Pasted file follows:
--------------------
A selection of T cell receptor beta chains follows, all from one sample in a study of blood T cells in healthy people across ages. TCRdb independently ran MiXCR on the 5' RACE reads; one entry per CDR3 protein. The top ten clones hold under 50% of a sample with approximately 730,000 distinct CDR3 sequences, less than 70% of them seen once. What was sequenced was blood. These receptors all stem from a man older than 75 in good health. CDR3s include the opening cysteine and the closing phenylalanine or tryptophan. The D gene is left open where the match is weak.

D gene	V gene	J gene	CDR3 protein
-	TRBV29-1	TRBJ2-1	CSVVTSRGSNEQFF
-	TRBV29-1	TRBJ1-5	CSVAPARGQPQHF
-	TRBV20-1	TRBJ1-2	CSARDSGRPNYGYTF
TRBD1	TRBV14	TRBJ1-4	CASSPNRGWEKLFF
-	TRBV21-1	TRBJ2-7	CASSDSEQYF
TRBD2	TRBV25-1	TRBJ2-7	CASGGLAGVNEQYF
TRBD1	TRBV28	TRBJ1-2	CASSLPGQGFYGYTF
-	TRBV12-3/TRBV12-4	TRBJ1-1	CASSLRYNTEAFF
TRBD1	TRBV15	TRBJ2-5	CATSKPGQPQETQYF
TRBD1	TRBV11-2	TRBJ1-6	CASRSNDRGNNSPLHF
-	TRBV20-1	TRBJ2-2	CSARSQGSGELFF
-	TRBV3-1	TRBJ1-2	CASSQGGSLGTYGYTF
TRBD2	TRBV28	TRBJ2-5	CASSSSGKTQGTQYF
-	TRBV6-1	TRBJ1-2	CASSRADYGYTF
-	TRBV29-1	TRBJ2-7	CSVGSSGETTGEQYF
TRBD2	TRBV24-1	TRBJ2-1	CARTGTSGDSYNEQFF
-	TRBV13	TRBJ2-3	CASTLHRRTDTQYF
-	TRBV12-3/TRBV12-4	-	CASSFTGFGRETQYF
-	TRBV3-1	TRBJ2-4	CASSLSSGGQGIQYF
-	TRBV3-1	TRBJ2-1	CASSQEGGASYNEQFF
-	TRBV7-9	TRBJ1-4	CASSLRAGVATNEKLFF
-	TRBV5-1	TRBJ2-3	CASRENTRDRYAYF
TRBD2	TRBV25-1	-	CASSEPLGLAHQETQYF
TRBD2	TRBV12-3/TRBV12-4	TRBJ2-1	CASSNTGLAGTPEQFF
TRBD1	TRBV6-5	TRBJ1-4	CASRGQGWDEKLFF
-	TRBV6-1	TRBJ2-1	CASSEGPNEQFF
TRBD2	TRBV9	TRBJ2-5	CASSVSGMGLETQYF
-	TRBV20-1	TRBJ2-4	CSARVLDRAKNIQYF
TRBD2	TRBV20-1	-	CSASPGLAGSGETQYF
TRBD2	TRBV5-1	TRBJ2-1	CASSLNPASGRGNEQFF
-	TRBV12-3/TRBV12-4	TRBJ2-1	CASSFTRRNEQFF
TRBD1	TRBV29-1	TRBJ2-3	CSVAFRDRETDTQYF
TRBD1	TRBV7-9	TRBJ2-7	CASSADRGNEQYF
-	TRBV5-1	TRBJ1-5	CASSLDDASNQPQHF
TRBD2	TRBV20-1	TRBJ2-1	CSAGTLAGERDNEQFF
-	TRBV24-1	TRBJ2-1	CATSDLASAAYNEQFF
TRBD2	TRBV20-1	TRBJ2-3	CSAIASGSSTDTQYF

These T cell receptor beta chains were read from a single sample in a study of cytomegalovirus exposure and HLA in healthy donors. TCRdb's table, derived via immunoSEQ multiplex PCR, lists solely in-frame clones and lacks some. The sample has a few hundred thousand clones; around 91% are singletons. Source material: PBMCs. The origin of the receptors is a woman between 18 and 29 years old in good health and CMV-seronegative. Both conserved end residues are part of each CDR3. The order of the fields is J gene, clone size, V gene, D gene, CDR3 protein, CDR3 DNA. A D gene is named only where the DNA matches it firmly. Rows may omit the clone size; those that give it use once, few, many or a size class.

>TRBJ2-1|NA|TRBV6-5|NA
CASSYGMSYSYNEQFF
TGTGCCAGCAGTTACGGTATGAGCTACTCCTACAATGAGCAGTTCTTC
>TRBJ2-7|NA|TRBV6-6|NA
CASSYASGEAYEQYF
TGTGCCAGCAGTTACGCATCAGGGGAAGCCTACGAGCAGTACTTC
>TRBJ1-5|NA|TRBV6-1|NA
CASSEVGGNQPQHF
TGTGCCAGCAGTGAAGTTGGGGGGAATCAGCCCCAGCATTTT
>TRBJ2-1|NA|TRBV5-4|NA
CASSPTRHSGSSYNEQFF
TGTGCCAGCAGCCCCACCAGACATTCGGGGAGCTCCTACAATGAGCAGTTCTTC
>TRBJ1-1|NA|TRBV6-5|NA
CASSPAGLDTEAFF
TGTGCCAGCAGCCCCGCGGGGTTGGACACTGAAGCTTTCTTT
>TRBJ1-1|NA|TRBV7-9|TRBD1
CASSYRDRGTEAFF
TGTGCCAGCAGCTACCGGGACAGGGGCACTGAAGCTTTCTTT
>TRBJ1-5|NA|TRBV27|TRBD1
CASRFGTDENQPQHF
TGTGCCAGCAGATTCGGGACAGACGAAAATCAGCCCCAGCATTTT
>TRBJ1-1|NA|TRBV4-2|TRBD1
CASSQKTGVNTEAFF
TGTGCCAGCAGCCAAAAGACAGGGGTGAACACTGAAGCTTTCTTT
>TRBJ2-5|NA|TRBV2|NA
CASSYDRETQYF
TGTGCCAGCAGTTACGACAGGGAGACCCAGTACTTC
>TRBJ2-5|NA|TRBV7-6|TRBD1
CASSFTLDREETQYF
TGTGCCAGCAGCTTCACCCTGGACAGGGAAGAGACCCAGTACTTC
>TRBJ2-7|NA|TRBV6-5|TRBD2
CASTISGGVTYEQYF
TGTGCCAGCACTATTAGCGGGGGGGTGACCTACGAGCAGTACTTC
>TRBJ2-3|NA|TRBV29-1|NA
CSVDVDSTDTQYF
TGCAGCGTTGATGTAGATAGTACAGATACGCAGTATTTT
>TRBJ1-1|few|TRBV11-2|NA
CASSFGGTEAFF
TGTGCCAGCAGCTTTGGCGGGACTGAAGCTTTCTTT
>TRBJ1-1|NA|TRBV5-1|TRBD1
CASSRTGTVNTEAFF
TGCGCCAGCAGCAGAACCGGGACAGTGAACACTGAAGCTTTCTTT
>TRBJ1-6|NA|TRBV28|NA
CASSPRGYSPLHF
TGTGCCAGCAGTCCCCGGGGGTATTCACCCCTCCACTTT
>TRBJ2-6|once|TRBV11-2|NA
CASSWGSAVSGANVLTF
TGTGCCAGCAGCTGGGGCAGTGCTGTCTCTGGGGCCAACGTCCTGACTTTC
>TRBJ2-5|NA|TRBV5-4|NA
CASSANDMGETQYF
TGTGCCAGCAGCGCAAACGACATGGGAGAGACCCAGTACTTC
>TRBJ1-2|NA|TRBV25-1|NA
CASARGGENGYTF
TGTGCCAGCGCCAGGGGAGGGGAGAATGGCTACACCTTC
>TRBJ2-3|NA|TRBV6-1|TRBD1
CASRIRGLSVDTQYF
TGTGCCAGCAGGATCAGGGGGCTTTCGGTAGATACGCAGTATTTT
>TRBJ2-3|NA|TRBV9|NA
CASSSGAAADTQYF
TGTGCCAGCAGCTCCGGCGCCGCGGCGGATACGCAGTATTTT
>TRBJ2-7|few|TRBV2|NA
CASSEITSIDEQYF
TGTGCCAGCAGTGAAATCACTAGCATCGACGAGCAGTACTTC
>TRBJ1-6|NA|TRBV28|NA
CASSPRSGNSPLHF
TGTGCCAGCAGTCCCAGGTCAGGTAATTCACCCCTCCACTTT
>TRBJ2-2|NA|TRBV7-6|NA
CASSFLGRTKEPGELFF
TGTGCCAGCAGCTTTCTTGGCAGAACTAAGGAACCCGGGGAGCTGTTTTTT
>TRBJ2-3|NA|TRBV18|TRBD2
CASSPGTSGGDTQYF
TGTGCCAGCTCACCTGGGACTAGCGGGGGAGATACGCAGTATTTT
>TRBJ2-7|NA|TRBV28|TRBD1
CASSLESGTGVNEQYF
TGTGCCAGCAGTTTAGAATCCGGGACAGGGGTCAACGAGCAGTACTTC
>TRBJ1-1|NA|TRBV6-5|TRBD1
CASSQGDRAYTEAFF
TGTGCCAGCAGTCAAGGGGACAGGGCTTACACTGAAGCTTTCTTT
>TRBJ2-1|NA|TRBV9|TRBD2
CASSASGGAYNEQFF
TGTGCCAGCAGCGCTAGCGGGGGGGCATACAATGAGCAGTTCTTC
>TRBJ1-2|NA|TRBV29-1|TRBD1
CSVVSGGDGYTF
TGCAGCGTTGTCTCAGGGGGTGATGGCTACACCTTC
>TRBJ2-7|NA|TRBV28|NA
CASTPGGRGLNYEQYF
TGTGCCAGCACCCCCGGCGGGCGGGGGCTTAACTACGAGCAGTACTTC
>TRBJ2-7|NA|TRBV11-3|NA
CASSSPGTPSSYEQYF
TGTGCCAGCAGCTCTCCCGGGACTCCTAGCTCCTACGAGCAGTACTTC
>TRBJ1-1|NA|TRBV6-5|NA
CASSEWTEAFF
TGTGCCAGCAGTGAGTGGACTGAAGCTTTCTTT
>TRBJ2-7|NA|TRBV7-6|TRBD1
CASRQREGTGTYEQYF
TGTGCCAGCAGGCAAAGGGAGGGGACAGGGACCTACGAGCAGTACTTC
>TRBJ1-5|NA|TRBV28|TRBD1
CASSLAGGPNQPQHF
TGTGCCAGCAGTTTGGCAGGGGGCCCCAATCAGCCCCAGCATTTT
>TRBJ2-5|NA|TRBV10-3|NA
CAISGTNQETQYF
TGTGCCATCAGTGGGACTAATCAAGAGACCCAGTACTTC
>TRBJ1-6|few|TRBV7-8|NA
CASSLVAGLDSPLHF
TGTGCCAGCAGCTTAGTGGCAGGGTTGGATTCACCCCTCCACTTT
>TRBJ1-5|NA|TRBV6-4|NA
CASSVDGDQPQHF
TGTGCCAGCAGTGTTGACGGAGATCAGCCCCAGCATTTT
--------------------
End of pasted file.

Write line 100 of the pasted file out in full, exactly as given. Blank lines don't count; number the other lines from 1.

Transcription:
TGTGCCAGCAGCTCCGGCGCCGCGGCGGATACGCAGTATTTT